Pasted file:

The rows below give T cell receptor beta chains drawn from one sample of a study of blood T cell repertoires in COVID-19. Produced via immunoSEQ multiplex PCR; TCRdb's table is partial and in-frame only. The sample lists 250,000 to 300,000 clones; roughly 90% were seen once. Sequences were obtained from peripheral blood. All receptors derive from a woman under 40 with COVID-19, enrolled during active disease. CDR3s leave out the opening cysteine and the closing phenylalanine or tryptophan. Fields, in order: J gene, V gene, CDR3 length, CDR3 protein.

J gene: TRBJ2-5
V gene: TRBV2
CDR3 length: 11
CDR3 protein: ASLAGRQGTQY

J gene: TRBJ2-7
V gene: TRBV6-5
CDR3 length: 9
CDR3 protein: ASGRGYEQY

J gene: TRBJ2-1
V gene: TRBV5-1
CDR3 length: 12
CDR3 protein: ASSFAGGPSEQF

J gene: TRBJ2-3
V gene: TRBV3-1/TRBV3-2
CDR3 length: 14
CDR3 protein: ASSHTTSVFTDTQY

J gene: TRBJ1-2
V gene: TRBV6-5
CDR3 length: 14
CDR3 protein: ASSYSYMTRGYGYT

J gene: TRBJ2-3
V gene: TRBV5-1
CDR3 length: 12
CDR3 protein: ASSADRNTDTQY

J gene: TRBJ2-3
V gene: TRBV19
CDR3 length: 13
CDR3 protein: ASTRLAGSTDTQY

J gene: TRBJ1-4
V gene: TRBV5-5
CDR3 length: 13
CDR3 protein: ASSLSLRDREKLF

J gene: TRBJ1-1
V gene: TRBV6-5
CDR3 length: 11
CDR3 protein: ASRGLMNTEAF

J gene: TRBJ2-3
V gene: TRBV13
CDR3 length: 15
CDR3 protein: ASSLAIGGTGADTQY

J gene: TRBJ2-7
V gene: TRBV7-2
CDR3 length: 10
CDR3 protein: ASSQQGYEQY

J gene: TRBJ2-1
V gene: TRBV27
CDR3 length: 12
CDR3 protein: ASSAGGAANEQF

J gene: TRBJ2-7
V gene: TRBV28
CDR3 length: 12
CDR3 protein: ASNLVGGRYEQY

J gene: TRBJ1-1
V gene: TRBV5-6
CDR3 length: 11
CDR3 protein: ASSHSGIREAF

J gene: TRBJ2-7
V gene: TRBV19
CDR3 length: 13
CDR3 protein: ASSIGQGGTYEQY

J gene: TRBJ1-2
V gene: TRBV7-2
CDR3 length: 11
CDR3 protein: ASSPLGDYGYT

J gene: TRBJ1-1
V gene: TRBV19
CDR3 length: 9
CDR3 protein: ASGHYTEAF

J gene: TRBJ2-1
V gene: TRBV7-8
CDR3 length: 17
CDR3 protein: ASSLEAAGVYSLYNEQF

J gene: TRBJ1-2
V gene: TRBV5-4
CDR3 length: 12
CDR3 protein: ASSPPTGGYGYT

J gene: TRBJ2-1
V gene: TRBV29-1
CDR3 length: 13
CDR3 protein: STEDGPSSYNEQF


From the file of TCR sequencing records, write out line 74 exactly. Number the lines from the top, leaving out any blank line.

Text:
J gene: TRBJ1-2